Five Ways to Make Your Child Active
1. Children’s Poultry
It may be more convenient to push your child in a stroller (stroller), tie it to the car seat or put it in the grocery cart, but you are immobilizing it, a state that is not natural for children 2 to 4 years. When you’re not in a hurry, let your child walk freely (always guarded, of course).
One of the best ways to make sure your child does all the exercise he needs is to go outdoors. Kids go up, run and jump a lot more outside than when they are trapped inside a place (where they hear a lot of warnings to stop jumping on the couch, for example). So look for some safe place to play outdoors, shelter your child if necessary and carry with your balls and a toy to ride or push. Play ‘catch him or chase him’, and you’ll also get him to do some exercise.
Are you bored of your local park? Go to the beach or a lake in search of hidden treasures, or walk on a path in nature, looking for curious creatures. After dinner, venture out to a moderate hike in search of the Moon and the stars.
2. Shake, wiggle and rotate
When they can’t get out because it’s raining, your baby is sick, or your child has given him a tantrum because he doesn’t want to dress, put on lively or dance music. You don’t have to choose children’s music to make your little one move (we know young children who have a weakness for Shakira and Ricky Martin). Any song with a basic rhythm can achieve the desired result. Get up and enjoy with your child; You’ll both have a good time.
3. Exercise together
You know what you say has an impact on the way your child talks, and what you eat affects your child’s eating habits. The same goes for exercise: your child’s physical condition is strongly influenced by the way you spend your free time.
So, every time you can walk to the shops, the library or a friend’s house instead of going in the car (take a stroller, if you suspect it will get tired and, if not, it can also be useful to load the packages). Or push in a car designed to jog while running; then take it out and walk together.
At home, you can do your yoga exercises together or follow an exercise video that you usually do. Make sure that some outings with the family are done together (for example, swimming in the local pool, playing football in the park or flying a kite in the field) instead of sedentary activities, such as taking a drive.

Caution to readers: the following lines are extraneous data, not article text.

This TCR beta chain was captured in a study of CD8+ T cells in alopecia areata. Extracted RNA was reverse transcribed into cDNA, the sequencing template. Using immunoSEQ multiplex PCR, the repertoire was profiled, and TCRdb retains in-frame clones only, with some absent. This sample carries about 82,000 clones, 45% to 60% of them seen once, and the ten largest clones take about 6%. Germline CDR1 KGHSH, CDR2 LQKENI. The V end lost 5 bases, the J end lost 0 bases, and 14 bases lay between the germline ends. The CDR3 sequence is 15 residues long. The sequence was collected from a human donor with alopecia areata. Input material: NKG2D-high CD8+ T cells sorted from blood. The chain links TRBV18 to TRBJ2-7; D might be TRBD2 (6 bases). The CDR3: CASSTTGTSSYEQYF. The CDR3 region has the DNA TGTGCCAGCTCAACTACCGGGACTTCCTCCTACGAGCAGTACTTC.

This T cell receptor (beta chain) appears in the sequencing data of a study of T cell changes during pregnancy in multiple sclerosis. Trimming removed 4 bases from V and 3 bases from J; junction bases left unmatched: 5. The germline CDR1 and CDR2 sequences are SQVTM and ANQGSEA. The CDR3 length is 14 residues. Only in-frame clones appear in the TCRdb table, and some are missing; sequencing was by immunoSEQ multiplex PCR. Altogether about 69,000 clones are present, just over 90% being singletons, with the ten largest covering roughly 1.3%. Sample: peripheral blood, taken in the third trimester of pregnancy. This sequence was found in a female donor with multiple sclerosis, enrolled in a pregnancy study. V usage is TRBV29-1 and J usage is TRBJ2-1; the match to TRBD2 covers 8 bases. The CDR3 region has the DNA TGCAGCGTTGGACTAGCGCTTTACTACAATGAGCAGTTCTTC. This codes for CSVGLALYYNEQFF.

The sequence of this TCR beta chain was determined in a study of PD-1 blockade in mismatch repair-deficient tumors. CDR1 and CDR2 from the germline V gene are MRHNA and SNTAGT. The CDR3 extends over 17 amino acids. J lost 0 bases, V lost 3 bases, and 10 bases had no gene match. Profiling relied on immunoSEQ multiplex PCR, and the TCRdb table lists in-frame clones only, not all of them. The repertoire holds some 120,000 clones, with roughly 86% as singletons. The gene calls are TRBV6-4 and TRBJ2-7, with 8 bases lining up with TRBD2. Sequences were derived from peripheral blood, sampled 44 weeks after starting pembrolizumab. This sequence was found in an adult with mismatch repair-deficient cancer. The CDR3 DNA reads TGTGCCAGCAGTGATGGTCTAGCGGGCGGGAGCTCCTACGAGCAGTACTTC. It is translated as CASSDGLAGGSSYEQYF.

4. Invite your Friends
There’s nothing like having friends around to encourage your child to exercise. Invite your best friend to spend some time playing in the children’s pool.
Show them both to roll on a small hill. If you are part of a group of games that meets weekly, make sure that sometimes the children have the opportunity to walk, jump and give somersaults, of course, under the attentive gaze of an adult or plan to meet in the local park so that children can exercise their limbs while you talk.
5. Consider pointing it in a class
Even at this early age, your child can take much advantage of a swimming class, a children’s gym, or a music and movement class. But don’t overdo it. Your temperament, daily routine, and social needs should be your guide. A child who is in daycare five days a week may find that one more class is too much, while a child who is very sociable and spends most of his time with you, can get excited about a couple of scheduled activities a week.
The main goal, however, is to make the exercise fun, not to produce a future Olympic athlete. Don’t push your child beautiful in athletics at such an early age. Instead, look for experienced instructors to work with children who will encourage their desire to exercise or play a sport, but don’t press it. It also looks for a team that is safe and ages appropriate, and all forms that favor free play over a strict routine.
The size of the class can also be a concern: Some children are overwhelmed in noisy situations and a lot of little jumping everywhere. Before you commit, ask your child to attend the class one day to make sure he or she will enjoy it.